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ANAHEIM, CALIF. – When the Twins snatched up closer Jorge Lopez from Baltimore at the Aug. 2 trade deadline, Carlos Correa joked with Jorge Polanco, currently one of four players on the Twins' active roster from the Dominican Republic, about a potential Caribbean rivalry.

"'Puerto Ricans are taking over now in this clubhouse,' " Correa said, referencing himself, Lopez, Jose Miranda and Jovani Moran. "… We have talent in Puerto Rico. And just being in the same room with them, I get to pick their brain and also help them with whatever they need in the baseball aspect of it and away from the field as well. It's obviously great."

Moran has since returned to Class AAA, but the trio of Puerto Ricans has been a point of pride for all, especially given only about 2% of MLB players are from the U.S. territory. Miranda at first base and Correa at shortstop were both in the lineup for Saturday's game at the Angels, while Lopez pitched the ninth inning in Friday's 4-0 victory.

Twins manager Rocco Baldelli said he and his staff have noted the bond among the Puerto Ricans, especially between Correa and Miranda, who are both infielders and have spent basically the entire season as teammates. Correa, as a 27-year-old veteran who already won a World Series with the Astros, has taken to mentoring Miranda, a 24-year-old in his rookie season.

Correa even went as far as to speak with Baldelli ahead of the trade deadline to inform the manager Miranda should be "untouchable" on the trade market. Miranda crushed in the minor leagues last season but struggled when he first came up to the MLB level, hitting .176 in May, his first month. But by the next month, he'd improved to .306. Then .353 in July. And he's .316 so far in August. Just since July, he's collected 27 RBI with six homers and four doubles.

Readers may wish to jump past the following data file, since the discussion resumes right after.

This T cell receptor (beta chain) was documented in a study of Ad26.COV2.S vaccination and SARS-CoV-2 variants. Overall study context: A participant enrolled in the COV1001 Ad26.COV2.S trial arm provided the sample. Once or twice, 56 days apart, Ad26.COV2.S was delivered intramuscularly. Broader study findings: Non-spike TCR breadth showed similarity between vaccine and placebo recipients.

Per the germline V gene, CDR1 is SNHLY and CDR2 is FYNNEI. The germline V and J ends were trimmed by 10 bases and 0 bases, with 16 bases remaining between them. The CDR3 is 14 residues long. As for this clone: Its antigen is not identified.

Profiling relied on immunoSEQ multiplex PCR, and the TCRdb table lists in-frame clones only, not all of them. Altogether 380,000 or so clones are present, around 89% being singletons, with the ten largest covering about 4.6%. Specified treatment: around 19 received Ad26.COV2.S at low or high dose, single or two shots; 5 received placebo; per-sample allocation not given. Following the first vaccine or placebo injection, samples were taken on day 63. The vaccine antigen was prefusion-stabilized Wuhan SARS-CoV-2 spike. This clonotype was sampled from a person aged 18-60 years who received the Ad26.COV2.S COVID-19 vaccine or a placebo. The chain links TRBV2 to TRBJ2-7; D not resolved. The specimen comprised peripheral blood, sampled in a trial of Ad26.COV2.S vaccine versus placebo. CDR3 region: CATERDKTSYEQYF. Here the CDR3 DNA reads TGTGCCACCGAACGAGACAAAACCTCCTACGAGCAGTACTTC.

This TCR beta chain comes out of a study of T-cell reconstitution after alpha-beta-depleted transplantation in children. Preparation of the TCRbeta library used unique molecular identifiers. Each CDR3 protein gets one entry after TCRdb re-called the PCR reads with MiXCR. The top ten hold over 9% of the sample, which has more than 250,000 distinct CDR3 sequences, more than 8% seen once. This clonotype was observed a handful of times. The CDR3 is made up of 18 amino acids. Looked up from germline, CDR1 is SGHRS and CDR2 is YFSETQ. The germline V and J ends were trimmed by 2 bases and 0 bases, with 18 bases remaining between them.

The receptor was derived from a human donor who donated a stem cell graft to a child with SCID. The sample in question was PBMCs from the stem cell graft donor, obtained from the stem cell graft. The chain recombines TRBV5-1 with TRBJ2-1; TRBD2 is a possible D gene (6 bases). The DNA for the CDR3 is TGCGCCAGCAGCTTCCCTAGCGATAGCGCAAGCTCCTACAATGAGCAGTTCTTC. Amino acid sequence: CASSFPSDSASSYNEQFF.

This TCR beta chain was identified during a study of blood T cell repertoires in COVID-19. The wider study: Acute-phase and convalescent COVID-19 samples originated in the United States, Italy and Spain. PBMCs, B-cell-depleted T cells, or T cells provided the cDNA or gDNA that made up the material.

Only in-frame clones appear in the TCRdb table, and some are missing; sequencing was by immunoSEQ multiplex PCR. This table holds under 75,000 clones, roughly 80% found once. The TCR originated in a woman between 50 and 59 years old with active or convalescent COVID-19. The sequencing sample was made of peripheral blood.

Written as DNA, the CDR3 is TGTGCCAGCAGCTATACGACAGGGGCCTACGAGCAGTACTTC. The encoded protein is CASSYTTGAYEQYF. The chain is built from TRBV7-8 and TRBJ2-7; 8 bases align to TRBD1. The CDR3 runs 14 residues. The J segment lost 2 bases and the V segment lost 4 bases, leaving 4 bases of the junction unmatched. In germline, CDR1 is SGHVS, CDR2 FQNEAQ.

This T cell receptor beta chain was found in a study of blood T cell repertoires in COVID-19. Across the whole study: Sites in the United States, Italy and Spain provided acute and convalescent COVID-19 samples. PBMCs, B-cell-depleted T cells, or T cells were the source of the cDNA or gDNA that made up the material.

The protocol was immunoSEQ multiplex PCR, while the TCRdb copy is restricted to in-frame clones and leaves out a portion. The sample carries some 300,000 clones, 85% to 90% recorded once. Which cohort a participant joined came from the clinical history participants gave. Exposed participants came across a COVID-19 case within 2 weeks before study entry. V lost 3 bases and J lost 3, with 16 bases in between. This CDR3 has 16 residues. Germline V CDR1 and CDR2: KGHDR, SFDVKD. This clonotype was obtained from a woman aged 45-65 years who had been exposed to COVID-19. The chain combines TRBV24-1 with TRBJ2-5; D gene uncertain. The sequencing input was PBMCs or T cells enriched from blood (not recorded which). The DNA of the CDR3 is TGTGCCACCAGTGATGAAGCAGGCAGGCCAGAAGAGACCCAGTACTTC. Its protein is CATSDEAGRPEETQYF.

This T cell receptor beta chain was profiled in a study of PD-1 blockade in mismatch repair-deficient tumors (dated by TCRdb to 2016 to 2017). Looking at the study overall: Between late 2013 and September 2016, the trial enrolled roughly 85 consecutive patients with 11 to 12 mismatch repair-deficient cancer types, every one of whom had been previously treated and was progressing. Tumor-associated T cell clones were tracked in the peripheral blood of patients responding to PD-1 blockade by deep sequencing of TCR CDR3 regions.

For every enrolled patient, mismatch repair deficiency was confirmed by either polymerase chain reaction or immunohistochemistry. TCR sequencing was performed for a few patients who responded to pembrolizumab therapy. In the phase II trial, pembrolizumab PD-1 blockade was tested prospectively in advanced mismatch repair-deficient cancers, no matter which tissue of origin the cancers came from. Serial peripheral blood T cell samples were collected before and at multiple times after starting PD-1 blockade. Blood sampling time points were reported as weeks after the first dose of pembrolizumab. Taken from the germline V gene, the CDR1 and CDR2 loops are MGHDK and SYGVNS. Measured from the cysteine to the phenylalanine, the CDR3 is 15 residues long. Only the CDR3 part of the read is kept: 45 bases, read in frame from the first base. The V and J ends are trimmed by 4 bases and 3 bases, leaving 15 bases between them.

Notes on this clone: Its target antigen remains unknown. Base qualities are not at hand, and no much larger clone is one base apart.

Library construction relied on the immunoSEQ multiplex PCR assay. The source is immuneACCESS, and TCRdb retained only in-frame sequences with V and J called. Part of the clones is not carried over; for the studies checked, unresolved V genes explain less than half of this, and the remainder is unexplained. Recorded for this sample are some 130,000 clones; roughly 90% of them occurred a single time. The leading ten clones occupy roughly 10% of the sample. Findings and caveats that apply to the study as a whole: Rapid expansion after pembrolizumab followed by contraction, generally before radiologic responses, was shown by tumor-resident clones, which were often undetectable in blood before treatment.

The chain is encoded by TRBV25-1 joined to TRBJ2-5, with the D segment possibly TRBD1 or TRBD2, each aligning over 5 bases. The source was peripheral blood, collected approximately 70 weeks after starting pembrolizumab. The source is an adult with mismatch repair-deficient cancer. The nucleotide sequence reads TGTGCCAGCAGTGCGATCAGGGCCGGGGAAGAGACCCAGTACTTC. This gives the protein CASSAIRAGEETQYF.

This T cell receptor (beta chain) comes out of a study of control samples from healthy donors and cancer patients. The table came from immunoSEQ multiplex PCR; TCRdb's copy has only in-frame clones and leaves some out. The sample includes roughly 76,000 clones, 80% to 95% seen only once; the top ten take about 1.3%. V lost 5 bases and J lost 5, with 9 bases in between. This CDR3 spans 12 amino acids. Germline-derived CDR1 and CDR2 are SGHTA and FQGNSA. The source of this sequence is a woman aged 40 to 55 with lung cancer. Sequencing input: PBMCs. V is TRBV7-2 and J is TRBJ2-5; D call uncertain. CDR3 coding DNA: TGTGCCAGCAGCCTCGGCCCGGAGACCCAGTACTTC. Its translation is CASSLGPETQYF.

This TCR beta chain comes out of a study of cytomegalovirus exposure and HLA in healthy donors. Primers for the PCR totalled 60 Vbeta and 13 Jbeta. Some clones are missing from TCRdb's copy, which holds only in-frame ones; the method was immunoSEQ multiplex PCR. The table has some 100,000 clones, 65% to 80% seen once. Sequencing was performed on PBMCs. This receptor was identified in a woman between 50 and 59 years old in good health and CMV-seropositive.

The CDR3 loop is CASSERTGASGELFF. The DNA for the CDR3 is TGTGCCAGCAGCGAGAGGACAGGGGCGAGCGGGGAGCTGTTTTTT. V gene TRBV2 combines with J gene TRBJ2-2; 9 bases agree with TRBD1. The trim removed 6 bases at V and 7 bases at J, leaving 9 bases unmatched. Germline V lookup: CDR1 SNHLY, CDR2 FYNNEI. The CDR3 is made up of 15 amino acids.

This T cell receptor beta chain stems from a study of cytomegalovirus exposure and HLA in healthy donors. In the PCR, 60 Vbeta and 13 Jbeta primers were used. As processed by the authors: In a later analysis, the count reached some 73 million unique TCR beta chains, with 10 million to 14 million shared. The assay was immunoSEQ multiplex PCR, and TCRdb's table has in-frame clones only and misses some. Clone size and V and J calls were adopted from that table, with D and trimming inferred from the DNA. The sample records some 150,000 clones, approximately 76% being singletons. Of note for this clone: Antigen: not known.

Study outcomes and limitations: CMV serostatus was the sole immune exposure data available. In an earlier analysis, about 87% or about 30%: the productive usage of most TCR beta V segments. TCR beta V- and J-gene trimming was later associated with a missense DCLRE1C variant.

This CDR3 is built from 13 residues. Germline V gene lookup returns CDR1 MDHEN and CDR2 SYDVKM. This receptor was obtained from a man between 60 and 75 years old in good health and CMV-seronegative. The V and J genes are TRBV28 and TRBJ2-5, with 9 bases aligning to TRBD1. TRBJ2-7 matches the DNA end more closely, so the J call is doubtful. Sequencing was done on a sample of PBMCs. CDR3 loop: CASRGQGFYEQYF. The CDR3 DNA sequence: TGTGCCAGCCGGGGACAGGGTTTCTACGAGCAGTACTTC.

Miranda said he and Correa "pretty much talk every day." So he knew Correa was planning to speak up about ahead of the trade deadline and what weight that would carry as one of the leaders on the team. But he didn't realize just how compelling Correa would be.

"It meant a lot," Miranda said. "He cares about me, and he's thinking I'm going to be part of this team for a long time. It's pretty cool, coming from him.

"… He was like, 'Hey man, I said some things. I really mean this. I think you're going to be here for a long time. I think you're going to have a long career.'"

Miranda grew up knowing Correa was a star. He was a young teen when Correa was the No. 1 pick in 2012 out of Ponce. He also played on a team with Correa's younger brother in Puerto Rico and remembered the elder Correa coming to a couple of games. But that was really the extent of knowing him back then.

Lopez and Correa have known each other since Correa was 15. They're closer in age, as Lopez — who's from Cayey — is 29. And they grew up playing against each other, with Correa facing the pitcher numerous times. Miranda is tight with Moran. They didn't know each other when they lived on different sides of the island — Miranda is from Manati and Moran from Mayaguez — but they played together for several years in the Twins system.

Miranda also didn't want to leave out Emilio Pagan. The reliever was born in South Carolina, but he played for Puerto Rico in the 2017 World Baseball Classic.

It's not quite the 2007 Mets, who had nine Puerto Rican players — the most of any MLB team, per the league website — but the Puerto Rican camaraderie is still thriving on the Twins.

"It's a real honor," Lopez said. "I mean, you don't get the chance a lot to get that. That's something we always say once, too, [when] I used to play with Carlitos when I was before being pro.

"… It's always good to have Latin players around you and give a union about it."